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Jun 17, 2013

Energy News: The Week in Review


Here’s a cross-section of the energy conversations that took center stage last week:

Business Green, citing the UN Environment Programme, reported the renewables sector currently employs 5.7 million people globally.

Bloomberg New Energy Finance noted UNEP-Frankfurt School released Global Trends in Renewable Energy Investment 2013, the sixth annual edition of the popular report.

Greentech Media reported that Indianapolis will soon have the nation’s largest electric car share program, with 1,200 charging stations to support 500 EVs.

Renew Economy reported the International Energy Agency unveiled a four-point plan to cut three billion tonnes of CO2e emissions by 2020 at no net economic cost.

The New York Times reported General Motors and BMW are adopting charging ports for their electric vehicles that would accept both AC and faster DC charging options.

Grist reported on New York City Mayor Michael Bloomberg’s $20 billion plan to protect New York City from climate change.

Bloomberg Businessweek reported Virginia and Washington, and potentially at least seven more states, will soon charge EV owners a tax to make up for lost gas tax revenue.

Greentech Media, citing the U.S. Solar Market Insight Report, reported the U.S. installed a record 723 MW of solar PV in Q1 2013.

Renew Economy reported the U.S. and China will work together to phase down the use of hydrofluorocarbons, potent greenhouse gases.

Grist reported on the Department of Energy’s new eGallon tool that shows how much money a car owner can save by switching to an electric car.

CleanTechnica described how Palo Alto is streamlining the PV permitting process, removing one of the obstacles to faster solar growth.

Renewables International reported on construction of the largest offshore wind barge, a jack-up barge in Scottish territorial waters.

The Guardian explored how the controversial NSA Prism program was motivated in part by the risk of civil unrest triggered by events linked to climate change, energy shocks, or economic crisis.

Renewable Energy World, citing a United Nations study, reported that renewable energy investments are shifting to developing countries.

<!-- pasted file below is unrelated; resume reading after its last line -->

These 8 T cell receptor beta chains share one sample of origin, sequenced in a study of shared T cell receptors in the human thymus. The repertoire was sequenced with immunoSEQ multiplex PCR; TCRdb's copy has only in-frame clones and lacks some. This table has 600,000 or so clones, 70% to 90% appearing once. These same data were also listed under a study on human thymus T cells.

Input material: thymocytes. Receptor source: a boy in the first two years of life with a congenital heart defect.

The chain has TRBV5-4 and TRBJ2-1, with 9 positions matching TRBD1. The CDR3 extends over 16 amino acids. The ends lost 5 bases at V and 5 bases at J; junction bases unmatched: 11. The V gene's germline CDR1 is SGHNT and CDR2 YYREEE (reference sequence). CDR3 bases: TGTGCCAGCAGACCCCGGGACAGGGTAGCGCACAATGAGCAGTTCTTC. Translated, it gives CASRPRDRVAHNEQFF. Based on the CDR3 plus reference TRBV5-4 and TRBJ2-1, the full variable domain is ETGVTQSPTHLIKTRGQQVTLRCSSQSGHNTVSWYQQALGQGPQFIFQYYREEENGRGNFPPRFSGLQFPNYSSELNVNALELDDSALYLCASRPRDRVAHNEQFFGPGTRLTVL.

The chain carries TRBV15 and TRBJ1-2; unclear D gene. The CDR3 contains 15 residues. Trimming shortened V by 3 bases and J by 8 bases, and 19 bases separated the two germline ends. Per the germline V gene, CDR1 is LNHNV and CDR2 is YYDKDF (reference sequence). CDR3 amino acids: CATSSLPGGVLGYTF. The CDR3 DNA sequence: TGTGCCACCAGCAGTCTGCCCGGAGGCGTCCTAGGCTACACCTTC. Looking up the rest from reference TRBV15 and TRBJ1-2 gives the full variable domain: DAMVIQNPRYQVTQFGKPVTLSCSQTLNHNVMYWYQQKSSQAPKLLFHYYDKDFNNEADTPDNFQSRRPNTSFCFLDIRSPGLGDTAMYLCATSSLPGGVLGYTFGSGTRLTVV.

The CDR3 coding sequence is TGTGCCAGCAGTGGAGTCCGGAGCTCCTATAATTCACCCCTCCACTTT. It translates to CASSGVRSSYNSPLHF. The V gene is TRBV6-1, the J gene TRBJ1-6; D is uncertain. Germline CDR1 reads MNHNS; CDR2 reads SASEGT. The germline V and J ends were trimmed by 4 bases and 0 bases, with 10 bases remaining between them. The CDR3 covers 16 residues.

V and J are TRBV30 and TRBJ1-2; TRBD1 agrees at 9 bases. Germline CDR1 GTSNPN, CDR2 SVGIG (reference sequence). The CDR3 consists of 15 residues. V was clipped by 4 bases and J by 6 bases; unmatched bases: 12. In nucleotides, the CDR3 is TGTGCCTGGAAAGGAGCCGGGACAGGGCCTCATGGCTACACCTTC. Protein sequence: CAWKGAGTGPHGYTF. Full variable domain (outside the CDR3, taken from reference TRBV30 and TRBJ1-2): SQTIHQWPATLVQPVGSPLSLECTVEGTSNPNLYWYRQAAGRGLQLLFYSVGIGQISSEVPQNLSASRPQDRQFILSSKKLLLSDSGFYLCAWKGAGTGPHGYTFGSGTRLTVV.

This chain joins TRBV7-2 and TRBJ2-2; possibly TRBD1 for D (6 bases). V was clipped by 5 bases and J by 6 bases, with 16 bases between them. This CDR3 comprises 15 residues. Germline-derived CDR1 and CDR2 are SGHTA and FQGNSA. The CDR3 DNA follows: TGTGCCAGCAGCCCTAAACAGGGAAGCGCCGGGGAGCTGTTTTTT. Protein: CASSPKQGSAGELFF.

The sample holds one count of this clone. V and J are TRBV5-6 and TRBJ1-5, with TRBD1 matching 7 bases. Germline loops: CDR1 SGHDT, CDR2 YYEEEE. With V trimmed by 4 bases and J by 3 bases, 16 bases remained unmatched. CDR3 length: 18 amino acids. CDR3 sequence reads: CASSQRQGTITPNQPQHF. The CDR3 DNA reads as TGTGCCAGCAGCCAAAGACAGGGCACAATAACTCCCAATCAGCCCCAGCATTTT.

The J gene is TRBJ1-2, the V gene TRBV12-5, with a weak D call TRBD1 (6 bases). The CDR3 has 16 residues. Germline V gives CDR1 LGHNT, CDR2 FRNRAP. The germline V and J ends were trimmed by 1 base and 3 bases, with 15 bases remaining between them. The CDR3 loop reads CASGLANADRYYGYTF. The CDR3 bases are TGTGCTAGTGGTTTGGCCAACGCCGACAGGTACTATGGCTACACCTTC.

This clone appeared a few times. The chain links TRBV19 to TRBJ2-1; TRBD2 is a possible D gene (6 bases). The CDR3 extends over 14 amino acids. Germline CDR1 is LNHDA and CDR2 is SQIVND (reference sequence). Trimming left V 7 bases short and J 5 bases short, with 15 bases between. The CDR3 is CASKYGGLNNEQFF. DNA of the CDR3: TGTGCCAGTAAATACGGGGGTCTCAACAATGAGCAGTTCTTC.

Greentech Media reported the California Public Utilities Commission is calling for 1.3 GW of energy storage by 2020.

Renewable Energy World described the World Bank Group’s Sustainable Energy for All Technical Assistance Program to help countries achieve universal energy access.

Renew Economy shared a graph depicting the lifetime costs of owning an EV versus a gasoline-powered car.

CleanTechnica reported California set a record for solar power generation when it registered an output of 2,071 MW on June 7.

Greentech Media explained one way to reduce solar soft costs is to educate neighborhood associations.

CleanTechnica reported silicon-based nanoparticles might lead to cheaper and better quality light LED bulbs.

Greentech Media reported on three simple efficiency measures that could help slow climate change.

CleanTechnica reported the electric car company Wheego will soon offer an electric SUV for approximately $44,000.

GreenBiz reported on Facebook’s newest data center, located in Sweden, powered by locally generated hydroelectric power on the edge of the Arctic Circle.

Grist, citing a FEMA report, declared climate change might increase flooding risk in certain areas of the U.S. by 45 percent.

The New York Times reported the nominee to direct the Office of Information and Regulatory Affairs has vowed to speed up the review process for energy efficiency regulations.

Renewables International explored how citizen investment in renewables would help spread the wealth and make the transition to renewables more affordable.

Business Green reported on a study showing U.S. businesses moving common software off local systems and onto the cloud could save about 23 billion kilowatt-hours per year.

Autoblog Green reported Bosch has started offering wireless EV charging stations for about $3,000 each installed, initially for Nissan LEAFs and Chevy Volts and eventually expanding to other models.

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Image courtesy of shutterstock.com


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